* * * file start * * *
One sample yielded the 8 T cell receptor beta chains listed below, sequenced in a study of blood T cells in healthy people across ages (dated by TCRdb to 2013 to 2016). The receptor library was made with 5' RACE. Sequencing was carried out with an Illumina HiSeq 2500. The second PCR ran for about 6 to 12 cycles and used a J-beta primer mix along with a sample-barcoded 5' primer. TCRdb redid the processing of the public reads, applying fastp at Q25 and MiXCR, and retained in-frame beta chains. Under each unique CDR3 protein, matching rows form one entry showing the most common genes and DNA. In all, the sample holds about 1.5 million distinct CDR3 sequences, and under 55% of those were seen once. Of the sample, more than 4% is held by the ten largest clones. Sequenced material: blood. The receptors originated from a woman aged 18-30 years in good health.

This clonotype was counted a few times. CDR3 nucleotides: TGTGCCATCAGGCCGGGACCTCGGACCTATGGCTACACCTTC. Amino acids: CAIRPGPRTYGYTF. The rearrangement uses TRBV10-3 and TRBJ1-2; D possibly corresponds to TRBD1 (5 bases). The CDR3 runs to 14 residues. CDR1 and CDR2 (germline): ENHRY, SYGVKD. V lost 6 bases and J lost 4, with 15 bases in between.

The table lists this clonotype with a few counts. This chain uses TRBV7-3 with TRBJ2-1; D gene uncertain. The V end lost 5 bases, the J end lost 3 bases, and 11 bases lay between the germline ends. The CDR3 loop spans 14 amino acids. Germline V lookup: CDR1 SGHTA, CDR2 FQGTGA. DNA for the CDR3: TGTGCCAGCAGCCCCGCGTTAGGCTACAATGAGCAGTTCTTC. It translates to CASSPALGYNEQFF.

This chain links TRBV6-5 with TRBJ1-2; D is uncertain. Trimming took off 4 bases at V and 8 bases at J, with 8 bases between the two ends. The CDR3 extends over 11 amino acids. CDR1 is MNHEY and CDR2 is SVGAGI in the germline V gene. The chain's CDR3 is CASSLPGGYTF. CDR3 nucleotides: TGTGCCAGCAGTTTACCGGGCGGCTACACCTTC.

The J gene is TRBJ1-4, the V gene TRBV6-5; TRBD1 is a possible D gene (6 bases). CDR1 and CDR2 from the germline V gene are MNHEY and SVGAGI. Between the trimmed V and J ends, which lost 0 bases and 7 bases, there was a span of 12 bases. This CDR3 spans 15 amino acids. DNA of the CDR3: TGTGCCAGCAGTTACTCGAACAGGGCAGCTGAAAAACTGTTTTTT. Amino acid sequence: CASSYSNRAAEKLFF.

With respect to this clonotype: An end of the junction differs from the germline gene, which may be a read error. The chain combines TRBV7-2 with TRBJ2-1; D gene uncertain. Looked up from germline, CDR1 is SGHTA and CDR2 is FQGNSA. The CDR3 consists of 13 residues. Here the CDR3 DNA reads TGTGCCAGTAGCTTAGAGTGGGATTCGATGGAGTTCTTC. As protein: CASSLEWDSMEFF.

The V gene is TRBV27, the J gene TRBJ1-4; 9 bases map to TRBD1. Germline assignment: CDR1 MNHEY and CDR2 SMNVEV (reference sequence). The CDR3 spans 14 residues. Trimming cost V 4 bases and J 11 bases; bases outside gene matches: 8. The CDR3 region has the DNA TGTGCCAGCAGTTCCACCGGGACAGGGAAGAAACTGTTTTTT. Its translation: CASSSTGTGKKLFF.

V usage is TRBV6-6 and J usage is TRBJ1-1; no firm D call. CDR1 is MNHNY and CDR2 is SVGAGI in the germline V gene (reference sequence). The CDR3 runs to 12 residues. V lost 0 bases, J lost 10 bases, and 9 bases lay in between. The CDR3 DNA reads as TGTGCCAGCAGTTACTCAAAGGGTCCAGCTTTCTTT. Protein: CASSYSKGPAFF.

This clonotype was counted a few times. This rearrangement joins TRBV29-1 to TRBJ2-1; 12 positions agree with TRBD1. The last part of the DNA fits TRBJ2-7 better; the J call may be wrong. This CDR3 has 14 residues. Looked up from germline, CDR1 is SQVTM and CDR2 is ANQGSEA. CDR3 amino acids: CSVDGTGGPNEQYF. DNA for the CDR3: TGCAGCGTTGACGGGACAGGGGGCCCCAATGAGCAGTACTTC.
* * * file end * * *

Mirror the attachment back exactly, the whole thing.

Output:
One sample yielded the 8 T cell receptor beta chains listed below, sequenced in a study of blood T cells in healthy people across ages (dated by TCRdb to 2013 to 2016). The receptor library was made with 5' RACE. Sequencing was carried out with an Illumina HiSeq 2500. The second PCR ran for about 6 to 12 cycles and used a J-beta primer mix along with a sample-barcoded 5' primer. TCRdb redid the processing of the public reads, applying fastp at Q25 and MiXCR, and retained in-frame beta chains. Under each unique CDR3 protein, matching rows form one entry showing the most common genes and DNA. In all, the sample holds about 1.5 million distinct CDR3 sequences, and under 55% of those were seen once. Of the sample, more than 4% is held by the ten largest clones. Sequenced material: blood. The receptors originated from a woman aged 18-30 years in good health.

This clonotype was counted a few times. CDR3 nucleotides: TGTGCCATCAGGCCGGGACCTCGGACCTATGGCTACACCTTC. Amino acids: CAIRPGPRTYGYTF. The rearrangement uses TRBV10-3 and TRBJ1-2; D possibly corresponds to TRBD1 (5 bases). The CDR3 runs to 14 residues. CDR1 and CDR2 (germline): ENHRY, SYGVKD. V lost 6 bases and J lost 4, with 15 bases in between.

The table lists this clonotype with a few counts. This chain uses TRBV7-3 with TRBJ2-1; D gene uncertain. The V end lost 5 bases, the J end lost 3 bases, and 11 bases lay between the germline ends. The CDR3 loop spans 14 amino acids. Germline V lookup: CDR1 SGHTA, CDR2 FQGTGA. DNA for the CDR3: TGTGCCAGCAGCCCCGCGTTAGGCTACAATGAGCAGTTCTTC. It translates to CASSPALGYNEQFF.

This chain links TRBV6-5 with TRBJ1-2; D is uncertain. Trimming took off 4 bases at V and 8 bases at J, with 8 bases between the two ends. The CDR3 extends over 11 amino acids. CDR1 is MNHEY and CDR2 is SVGAGI in the germline V gene. The chain's CDR3 is CASSLPGGYTF. CDR3 nucleotides: TGTGCCAGCAGTTTACCGGGCGGCTACACCTTC.

The J gene is TRBJ1-4, the V gene TRBV6-5; TRBD1 is a possible D gene (6 bases). CDR1 and CDR2 from the germline V gene are MNHEY and SVGAGI. Between the trimmed V and J ends, which lost 0 bases and 7 bases, there was a span of 12 bases. This CDR3 spans 15 amino acids. DNA of the CDR3: TGTGCCAGCAGTTACTCGAACAGGGCAGCTGAAAAACTGTTTTTT. Amino acid sequence: CASSYSNRAAEKLFF.

With respect to this clonotype: An end of the junction differs from the germline gene, which may be a read error. The chain combines TRBV7-2 with TRBJ2-1; D gene uncertain. Looked up from germline, CDR1 is SGHTA and CDR2 is FQGNSA. The CDR3 consists of 13 residues. Here the CDR3 DNA reads TGTGCCAGTAGCTTAGAGTGGGATTCGATGGAGTTCTTC. As protein: CASSLEWDSMEFF.

The V gene is TRBV27, the J gene TRBJ1-4; 9 bases map to TRBD1. Germline assignment: CDR1 MNHEY and CDR2 SMNVEV (reference sequence). The CDR3 spans 14 residues. Trimming cost V 4 bases and J 11 bases; bases outside gene matches: 8. The CDR3 region has the DNA TGTGCCAGCAGTTCCACCGGGACAGGGAAGAAACTGTTTTTT. Its translation: CASSSTGTGKKLFF.

V usage is TRBV6-6 and J usage is TRBJ1-1; no firm D call. CDR1 is MNHNY and CDR2 is SVGAGI in the germline V gene (reference sequence). The CDR3 runs to 12 residues. V lost 0 bases, J lost 10 bases, and 9 bases lay in between. The CDR3 DNA reads as TGTGCCAGCAGTTACTCAAAGGGTCCAGCTTTCTTT. Protein: CASSYSKGPAFF.

This clonotype was counted a few times. This rearrangement joins TRBV29-1 to TRBJ2-1; 12 positions agree with TRBD1. The last part of the DNA fits TRBJ2-7 better; the J call may be wrong. This CDR3 has 14 residues. Looked up from germline, CDR1 is SQVTM and CDR2 is ANQGSEA. CDR3 amino acids: CSVDGTGGPNEQYF. DNA for the CDR3: TGCAGCGTTGACGGGACAGGGGGCCCCAATGAGCAGTACTTC.